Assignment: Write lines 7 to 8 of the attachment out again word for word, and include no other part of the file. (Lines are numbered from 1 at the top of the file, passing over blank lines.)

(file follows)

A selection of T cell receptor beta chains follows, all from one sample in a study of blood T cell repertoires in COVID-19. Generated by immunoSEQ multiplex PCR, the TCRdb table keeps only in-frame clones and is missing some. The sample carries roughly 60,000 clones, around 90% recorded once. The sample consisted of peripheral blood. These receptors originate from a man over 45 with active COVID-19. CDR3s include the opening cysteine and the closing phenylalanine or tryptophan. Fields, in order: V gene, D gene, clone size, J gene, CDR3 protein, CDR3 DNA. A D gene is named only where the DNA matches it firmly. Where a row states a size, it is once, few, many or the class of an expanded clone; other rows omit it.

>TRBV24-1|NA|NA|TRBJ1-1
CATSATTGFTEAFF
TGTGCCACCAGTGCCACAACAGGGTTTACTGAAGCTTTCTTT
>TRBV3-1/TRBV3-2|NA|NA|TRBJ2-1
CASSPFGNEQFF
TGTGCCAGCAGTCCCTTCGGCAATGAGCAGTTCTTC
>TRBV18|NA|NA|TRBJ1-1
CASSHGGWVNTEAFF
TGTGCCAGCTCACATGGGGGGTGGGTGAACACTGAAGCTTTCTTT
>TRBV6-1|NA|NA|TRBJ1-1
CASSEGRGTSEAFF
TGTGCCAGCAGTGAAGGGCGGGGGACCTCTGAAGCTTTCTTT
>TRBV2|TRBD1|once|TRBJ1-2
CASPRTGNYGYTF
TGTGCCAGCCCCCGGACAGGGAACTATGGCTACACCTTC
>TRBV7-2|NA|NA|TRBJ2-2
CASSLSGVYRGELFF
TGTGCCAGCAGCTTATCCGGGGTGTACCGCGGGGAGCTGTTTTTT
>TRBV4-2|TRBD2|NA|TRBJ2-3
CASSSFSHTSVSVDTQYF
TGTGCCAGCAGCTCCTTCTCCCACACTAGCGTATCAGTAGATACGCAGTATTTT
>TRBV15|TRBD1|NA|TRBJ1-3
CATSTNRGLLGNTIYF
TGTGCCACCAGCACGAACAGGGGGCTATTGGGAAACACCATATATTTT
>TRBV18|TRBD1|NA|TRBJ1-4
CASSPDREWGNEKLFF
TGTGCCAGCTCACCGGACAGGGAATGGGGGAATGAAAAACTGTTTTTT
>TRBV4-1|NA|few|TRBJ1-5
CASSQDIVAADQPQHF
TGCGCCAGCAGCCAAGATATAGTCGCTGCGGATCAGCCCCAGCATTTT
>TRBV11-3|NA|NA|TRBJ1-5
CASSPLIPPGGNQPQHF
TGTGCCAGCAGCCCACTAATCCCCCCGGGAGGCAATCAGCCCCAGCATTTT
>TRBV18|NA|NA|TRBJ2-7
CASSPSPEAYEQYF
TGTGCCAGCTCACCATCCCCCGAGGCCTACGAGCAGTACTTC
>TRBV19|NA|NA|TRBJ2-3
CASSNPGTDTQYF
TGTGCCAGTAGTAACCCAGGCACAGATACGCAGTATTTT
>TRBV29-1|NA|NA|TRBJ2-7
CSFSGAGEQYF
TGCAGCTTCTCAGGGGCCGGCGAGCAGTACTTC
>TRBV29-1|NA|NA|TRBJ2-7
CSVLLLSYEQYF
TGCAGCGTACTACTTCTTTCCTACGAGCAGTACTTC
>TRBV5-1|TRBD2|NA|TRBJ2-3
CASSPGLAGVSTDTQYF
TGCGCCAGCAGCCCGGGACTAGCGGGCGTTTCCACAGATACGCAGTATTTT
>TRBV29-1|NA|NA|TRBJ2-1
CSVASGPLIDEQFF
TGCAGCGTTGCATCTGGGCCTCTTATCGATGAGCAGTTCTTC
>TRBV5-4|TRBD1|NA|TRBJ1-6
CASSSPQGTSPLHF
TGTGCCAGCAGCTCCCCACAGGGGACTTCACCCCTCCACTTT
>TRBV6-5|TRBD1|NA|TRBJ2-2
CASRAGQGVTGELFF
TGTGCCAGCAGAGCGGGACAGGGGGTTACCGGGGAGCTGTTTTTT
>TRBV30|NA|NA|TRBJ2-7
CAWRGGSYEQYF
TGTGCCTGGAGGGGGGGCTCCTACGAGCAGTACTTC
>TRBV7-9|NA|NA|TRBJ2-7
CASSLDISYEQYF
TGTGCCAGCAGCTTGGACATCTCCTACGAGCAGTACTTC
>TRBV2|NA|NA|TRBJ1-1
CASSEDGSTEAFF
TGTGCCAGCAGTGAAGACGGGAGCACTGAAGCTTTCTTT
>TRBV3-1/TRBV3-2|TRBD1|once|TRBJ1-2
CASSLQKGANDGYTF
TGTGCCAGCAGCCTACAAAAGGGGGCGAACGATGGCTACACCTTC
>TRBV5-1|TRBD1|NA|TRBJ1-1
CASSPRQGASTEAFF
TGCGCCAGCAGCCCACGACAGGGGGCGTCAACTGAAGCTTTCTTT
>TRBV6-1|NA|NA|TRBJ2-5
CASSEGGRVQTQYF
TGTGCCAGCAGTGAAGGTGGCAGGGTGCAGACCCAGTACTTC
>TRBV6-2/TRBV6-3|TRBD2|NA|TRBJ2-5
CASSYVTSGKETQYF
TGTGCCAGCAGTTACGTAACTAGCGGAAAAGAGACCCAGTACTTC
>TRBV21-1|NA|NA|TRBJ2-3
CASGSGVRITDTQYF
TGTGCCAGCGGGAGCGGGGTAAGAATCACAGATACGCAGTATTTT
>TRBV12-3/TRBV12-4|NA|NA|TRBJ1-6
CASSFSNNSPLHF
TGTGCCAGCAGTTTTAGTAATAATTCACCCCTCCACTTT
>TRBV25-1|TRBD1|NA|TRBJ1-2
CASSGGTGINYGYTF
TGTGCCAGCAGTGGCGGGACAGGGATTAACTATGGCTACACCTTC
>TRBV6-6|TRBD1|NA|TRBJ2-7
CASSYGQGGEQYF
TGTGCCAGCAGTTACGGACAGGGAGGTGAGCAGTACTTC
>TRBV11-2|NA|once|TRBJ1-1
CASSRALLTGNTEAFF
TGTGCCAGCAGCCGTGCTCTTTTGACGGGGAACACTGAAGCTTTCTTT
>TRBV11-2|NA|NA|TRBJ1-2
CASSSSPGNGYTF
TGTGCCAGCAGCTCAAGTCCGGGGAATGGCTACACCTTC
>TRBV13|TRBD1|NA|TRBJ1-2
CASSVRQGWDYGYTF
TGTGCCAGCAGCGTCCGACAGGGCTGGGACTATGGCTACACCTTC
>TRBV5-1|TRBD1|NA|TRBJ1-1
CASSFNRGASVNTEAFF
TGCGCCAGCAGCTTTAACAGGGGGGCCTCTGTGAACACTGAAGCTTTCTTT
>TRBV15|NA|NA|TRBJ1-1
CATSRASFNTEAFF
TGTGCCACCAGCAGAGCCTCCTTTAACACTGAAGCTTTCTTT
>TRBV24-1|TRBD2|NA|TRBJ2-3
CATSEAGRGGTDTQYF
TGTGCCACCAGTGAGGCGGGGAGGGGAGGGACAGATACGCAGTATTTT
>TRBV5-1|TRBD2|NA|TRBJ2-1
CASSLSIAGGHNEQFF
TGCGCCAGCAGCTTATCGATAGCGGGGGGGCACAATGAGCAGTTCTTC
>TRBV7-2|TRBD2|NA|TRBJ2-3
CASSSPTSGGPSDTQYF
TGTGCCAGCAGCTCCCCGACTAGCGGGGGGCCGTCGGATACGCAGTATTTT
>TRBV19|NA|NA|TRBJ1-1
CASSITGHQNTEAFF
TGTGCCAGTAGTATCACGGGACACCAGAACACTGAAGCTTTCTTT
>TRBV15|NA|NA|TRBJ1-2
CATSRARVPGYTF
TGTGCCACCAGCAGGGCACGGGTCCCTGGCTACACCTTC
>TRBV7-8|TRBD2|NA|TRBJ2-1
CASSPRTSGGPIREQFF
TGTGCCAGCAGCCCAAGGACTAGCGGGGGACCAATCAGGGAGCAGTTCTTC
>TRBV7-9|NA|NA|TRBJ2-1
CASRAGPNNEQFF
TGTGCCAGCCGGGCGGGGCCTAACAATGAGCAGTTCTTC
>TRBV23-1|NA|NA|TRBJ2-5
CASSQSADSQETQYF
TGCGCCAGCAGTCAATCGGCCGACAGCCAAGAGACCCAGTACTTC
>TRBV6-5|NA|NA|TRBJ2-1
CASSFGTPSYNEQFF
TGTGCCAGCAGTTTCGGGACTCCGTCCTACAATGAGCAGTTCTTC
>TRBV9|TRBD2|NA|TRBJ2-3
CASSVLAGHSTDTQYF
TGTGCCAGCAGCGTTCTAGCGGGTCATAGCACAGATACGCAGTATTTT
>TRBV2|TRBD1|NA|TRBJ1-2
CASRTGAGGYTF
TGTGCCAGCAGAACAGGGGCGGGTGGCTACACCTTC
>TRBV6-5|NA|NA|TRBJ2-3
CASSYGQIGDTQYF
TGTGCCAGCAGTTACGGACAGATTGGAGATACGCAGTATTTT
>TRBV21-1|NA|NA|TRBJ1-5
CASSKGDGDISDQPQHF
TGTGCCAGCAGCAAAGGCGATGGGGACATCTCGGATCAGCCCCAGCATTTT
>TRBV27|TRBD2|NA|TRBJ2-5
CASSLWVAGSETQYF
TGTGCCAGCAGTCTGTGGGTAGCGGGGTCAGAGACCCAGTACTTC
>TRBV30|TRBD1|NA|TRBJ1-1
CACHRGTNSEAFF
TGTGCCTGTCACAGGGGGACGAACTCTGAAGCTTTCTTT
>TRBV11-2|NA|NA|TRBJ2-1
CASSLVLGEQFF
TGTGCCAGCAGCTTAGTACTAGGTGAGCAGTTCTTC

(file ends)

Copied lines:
TGTGCCAGCAGTCCCTTCGGCAATGAGCAGTTCTTC
>TRBV18|NA|NA|TRBJ1-1